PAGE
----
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Golminas v. Fred Teitelbaum Const. Co.


JUNE 26, 1969.








Appeal from the Circuit Court of Cook County; the Hon. NICHOLAS J. BUA, Judge, presiding. Affirmed.


This is an appeal by third-party defendant Main Electric Company, Inc. and its attorney, Leonel I. Hatch, Jr., from an order of the Circuit Court holding Leonel I. Hatch, Jr. in contempt of court and assessing a fine of $50 for his refusal to comply with the court's order to produce statements made by four employees of Main Electric. The initial appeal was taken to the Supreme Court, and the Supreme Court transferred the case to this court after finding that it had no jurisdiction to entertain the direct appeal.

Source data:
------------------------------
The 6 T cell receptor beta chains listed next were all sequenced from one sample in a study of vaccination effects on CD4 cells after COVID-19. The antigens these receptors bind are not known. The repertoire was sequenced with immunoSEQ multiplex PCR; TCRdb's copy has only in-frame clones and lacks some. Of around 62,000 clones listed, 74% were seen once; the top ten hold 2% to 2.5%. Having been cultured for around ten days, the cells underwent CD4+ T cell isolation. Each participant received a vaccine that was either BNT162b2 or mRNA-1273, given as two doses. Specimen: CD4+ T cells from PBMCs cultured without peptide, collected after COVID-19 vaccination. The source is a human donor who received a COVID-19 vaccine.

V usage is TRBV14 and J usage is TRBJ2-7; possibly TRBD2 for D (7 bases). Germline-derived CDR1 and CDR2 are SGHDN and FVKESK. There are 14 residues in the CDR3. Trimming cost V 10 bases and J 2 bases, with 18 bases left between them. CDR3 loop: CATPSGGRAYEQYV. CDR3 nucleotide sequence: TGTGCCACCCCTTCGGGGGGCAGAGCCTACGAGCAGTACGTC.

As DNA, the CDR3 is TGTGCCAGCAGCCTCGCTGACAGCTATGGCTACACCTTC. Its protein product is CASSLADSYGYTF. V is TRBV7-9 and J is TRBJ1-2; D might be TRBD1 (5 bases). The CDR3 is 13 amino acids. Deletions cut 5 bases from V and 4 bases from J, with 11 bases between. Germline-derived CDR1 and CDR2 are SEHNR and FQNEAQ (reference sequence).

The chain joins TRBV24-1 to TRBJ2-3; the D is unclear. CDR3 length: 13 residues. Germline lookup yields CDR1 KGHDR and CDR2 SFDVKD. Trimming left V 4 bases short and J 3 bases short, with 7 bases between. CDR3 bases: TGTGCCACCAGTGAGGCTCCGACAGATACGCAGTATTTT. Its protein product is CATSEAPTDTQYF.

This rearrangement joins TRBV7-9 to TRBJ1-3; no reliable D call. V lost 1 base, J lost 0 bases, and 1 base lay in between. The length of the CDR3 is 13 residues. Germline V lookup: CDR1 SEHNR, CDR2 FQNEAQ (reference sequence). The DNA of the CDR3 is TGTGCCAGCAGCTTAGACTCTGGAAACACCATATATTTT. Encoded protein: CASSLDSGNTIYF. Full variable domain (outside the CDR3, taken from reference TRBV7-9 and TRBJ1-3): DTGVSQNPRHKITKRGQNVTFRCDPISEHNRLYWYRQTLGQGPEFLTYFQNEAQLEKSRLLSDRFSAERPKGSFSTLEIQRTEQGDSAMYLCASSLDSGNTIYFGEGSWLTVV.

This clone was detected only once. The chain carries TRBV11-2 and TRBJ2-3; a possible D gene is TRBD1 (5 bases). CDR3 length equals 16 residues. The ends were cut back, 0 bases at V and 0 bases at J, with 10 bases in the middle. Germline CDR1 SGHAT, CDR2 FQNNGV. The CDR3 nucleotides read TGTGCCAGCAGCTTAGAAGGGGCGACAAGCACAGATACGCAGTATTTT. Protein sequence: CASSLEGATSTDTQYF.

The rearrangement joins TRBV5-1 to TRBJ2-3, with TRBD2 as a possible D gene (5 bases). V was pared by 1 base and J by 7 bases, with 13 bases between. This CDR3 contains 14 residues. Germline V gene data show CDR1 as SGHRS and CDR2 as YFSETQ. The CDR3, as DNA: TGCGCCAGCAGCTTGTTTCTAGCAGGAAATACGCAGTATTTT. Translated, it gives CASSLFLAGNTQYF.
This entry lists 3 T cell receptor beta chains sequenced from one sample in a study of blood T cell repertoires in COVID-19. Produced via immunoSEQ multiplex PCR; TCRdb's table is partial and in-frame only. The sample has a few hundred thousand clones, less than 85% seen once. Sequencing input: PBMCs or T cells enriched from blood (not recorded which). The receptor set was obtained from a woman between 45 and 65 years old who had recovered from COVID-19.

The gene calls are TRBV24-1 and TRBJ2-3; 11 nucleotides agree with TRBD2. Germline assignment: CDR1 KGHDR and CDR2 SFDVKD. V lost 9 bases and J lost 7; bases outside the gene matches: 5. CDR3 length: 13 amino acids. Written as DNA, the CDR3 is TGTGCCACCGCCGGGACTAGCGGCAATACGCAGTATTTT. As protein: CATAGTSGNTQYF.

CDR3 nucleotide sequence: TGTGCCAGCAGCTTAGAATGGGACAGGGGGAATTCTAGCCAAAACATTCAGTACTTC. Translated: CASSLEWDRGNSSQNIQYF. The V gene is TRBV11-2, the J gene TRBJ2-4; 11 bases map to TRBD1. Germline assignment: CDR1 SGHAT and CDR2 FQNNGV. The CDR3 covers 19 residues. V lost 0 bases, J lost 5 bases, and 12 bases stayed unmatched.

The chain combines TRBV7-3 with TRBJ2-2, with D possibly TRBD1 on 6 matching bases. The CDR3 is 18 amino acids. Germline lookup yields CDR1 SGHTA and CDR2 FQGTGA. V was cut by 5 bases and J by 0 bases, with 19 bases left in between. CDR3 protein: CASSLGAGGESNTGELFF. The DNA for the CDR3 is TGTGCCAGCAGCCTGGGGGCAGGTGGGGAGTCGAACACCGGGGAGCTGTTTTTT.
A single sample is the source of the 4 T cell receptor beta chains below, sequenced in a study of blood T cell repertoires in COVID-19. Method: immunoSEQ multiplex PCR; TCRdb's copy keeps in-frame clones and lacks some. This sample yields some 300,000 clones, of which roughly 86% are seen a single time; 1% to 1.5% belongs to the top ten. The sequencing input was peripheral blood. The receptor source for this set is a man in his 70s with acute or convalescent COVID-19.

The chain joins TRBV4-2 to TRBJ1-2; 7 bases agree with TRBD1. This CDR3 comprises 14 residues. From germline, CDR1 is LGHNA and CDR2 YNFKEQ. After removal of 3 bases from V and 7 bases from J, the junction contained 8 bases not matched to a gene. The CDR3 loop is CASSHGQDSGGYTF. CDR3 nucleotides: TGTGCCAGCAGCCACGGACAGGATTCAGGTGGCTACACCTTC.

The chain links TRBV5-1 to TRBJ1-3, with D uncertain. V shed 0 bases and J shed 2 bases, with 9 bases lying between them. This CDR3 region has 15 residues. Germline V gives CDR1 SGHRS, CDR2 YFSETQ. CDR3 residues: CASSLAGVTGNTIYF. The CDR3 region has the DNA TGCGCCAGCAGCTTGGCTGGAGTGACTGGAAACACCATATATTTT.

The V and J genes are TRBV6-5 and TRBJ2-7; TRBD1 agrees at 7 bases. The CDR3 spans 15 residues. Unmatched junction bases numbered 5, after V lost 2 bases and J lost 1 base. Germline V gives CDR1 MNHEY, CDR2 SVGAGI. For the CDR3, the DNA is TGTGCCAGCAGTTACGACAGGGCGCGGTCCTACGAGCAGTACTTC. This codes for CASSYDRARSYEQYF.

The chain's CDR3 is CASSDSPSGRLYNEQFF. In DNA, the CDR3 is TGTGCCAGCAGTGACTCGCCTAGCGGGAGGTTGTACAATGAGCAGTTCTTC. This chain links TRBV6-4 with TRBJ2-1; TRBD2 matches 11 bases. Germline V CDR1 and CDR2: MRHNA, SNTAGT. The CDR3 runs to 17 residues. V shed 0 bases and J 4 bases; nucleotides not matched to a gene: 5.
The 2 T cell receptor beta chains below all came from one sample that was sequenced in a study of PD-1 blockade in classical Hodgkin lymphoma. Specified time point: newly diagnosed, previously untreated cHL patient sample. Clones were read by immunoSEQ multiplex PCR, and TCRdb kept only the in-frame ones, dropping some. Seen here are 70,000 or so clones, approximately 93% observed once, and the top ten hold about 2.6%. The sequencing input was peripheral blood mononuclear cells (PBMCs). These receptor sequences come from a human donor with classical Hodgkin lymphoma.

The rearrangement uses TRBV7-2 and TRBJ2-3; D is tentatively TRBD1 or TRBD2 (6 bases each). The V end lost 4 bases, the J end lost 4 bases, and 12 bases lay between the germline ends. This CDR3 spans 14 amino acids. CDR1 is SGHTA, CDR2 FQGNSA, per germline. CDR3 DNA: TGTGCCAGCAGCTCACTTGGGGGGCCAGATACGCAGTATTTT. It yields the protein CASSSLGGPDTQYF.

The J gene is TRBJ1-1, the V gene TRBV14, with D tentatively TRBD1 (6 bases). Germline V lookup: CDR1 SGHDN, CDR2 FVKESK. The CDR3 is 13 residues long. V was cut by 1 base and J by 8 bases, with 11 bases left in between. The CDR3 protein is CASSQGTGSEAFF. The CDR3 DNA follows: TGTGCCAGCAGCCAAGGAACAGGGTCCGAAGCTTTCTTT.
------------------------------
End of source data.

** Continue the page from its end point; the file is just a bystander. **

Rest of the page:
The plaintiff, Stanley Golminas, filed suit seeking damages for injuries allegedly occasioned by the defendants' willful violations of the Illinois Structural Work Act. Three of the defendants brought a third-party action against Main Electric. During pretrial discovery the plaintiff and other parties moved for the third-party defendant's production of statements taken from witnesses to the occurrence. The motion judge ordered Main Electric by its attorney, Leonel I. Hatch, to produce statements of four of its employees but excused the third-party defendant from producing the statements of those persons who were "officers, directors, managing agents, or foremen" of Main Electric. In his affidavit Hatch admitted that these four employees were not officers, directors, managing agents, or foremen of Main Electric but he refused to produce their statements. The record is totally silent as to the employment status and duties of these four employees and does not disclose their connection, if any, with the occurrence.